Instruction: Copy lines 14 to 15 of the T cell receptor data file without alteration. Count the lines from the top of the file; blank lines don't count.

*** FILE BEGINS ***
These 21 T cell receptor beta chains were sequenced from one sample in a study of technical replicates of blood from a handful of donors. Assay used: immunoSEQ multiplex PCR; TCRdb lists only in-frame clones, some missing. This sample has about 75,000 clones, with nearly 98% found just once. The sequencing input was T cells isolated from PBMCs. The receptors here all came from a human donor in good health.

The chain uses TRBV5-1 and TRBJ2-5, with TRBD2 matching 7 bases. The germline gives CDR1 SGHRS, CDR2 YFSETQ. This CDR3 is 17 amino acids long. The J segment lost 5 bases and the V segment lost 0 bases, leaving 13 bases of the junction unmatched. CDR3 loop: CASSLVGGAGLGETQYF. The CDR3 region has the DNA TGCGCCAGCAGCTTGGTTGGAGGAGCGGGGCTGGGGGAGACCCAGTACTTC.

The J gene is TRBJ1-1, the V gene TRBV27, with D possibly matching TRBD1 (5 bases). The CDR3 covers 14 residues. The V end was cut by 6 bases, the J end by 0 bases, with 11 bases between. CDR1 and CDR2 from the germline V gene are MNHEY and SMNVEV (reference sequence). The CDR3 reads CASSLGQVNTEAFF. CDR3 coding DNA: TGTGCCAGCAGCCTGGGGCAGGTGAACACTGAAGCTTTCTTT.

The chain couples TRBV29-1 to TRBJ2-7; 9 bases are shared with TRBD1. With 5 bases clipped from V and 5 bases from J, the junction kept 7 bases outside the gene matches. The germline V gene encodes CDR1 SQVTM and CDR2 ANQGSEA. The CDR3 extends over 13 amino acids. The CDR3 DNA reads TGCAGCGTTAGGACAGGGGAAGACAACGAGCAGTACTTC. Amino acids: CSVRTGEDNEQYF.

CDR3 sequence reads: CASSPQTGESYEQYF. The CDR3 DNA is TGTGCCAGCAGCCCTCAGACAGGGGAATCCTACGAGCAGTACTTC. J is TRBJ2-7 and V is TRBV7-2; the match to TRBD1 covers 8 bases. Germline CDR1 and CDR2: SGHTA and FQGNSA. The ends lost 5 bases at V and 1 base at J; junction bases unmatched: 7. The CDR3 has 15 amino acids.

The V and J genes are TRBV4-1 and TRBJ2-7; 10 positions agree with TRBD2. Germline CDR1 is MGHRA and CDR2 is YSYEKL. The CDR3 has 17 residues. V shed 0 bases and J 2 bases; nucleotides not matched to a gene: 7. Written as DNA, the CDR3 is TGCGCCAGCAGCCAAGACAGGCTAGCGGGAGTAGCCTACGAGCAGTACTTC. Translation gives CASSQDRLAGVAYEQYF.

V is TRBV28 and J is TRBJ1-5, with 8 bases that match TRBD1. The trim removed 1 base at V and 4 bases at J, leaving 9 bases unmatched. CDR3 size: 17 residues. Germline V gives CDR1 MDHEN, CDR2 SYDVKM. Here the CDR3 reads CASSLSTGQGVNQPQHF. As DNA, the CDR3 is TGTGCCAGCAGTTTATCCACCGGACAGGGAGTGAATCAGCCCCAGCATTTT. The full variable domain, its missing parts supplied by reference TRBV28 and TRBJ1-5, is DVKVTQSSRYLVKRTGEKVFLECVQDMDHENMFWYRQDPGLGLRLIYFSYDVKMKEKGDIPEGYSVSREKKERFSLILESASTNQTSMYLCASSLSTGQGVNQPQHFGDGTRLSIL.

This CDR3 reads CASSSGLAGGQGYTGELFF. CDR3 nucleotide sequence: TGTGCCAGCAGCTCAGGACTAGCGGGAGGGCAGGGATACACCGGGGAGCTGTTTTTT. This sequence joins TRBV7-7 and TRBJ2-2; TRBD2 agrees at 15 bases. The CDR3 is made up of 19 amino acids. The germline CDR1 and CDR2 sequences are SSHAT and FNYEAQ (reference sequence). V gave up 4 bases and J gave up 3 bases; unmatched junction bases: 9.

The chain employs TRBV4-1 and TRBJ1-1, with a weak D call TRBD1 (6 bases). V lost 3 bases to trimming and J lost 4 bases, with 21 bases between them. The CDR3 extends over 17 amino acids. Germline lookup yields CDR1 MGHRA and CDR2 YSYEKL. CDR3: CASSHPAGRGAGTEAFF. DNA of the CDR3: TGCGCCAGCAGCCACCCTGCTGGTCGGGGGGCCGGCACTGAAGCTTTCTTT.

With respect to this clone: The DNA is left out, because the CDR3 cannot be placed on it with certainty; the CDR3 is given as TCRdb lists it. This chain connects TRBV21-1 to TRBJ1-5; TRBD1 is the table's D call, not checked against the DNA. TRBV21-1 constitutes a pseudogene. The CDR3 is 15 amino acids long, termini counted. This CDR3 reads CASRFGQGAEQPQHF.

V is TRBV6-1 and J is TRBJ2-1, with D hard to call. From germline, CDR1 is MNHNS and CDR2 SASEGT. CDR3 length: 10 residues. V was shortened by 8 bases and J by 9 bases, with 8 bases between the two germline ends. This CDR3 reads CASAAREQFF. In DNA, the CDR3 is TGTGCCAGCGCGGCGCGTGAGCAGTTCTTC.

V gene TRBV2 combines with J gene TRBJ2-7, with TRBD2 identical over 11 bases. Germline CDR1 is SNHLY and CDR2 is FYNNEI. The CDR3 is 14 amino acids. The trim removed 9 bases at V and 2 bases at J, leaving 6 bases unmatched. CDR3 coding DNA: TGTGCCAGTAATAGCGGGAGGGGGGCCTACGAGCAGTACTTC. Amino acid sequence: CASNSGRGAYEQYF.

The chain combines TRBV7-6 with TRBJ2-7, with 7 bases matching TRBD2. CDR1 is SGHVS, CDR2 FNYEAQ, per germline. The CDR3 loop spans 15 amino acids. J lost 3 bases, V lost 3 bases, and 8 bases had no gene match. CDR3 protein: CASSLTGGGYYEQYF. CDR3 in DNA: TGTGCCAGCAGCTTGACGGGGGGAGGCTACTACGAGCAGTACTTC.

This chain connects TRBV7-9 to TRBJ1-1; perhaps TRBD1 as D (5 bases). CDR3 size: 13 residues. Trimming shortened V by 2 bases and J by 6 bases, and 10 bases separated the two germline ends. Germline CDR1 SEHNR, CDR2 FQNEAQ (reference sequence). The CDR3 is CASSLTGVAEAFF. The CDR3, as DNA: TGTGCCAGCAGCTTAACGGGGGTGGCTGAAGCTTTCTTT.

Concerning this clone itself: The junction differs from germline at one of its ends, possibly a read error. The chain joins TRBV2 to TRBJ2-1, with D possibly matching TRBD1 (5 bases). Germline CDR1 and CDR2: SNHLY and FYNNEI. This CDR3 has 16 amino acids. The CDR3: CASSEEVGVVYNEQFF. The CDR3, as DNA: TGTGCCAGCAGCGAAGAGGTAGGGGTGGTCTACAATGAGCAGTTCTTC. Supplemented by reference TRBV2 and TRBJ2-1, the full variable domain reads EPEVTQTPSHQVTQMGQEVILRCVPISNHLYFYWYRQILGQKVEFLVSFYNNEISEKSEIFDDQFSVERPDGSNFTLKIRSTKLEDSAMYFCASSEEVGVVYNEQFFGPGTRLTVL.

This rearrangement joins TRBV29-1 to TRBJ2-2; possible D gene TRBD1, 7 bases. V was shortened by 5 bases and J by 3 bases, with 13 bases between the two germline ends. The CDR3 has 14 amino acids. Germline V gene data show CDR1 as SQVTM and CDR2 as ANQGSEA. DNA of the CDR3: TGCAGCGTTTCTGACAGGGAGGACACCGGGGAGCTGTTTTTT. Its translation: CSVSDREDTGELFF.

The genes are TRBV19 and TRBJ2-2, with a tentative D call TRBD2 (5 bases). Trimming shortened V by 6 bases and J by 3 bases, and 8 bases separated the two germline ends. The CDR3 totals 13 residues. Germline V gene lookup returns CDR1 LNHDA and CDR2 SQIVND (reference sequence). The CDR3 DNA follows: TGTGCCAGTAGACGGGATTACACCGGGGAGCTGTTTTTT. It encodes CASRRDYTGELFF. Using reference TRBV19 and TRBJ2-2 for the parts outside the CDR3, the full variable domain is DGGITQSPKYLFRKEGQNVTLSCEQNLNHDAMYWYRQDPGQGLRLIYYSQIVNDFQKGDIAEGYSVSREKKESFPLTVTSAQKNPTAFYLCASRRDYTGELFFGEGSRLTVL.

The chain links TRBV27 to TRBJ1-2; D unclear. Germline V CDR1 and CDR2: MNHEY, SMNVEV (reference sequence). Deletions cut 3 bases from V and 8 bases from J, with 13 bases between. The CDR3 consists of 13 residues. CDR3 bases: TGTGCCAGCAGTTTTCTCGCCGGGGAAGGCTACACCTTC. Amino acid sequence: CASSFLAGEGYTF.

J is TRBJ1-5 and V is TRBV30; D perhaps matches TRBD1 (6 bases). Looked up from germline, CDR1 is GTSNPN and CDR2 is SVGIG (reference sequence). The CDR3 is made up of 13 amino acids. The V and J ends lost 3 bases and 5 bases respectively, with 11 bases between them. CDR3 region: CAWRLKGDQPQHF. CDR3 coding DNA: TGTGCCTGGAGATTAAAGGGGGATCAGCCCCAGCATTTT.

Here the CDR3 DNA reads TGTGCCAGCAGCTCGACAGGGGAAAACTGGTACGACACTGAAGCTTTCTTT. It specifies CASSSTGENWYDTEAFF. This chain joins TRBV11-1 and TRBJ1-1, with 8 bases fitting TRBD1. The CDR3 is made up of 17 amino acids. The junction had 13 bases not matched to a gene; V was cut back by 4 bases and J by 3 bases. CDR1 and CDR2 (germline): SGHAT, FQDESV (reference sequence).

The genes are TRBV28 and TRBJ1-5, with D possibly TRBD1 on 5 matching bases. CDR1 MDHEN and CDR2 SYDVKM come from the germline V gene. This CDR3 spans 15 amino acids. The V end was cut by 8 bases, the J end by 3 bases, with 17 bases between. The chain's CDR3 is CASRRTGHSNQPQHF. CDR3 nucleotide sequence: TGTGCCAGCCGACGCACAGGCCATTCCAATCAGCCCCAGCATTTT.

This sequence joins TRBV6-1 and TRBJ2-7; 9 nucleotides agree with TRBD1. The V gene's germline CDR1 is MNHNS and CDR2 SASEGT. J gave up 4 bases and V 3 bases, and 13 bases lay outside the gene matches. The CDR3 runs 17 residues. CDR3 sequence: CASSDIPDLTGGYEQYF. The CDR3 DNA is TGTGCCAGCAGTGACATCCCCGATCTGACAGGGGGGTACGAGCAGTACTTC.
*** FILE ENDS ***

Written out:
This chain connects TRBV7-9 to TRBJ1-1; perhaps TRBD1 as D (5 bases). CDR3 size: 13 residues. Trimming shortened V by 2 bases and J by 6 bases, and 10 bases separated the two germline ends. Germline CDR1 SEHNR, CDR2 FQNEAQ (reference sequence). The CDR3 is CASSLTGVAEAFF. The CDR3, as DNA: TGTGCCAGCAGCTTAACGGGGGTGGCTGAAGCTTTCTTT.

Concerning this clone itself: The junction differs from germline at one of its ends, possibly a read error. The chain joins TRBV2 to TRBJ2-1, with D possibly matching TRBD1 (5 bases). Germline CDR1 and CDR2: SNHLY and FYNNEI. This CDR3 has 16 amino acids. The CDR3: CASSEEVGVVYNEQFF. The CDR3, as DNA: TGTGCCAGCAGCGAAGAGGTAGGGGTGGTCTACAATGAGCAGTTCTTC. Supplemented by reference TRBV2 and TRBJ2-1, the full variable domain reads EPEVTQTPSHQVTQMGQEVILRCVPISNHLYFYWYRQILGQKVEFLVSFYNNEISEKSEIFDDQFSVERPDGSNFTLKIRSTKLEDSAMYFCASSEEVGVVYNEQFFGPGTRLTVL.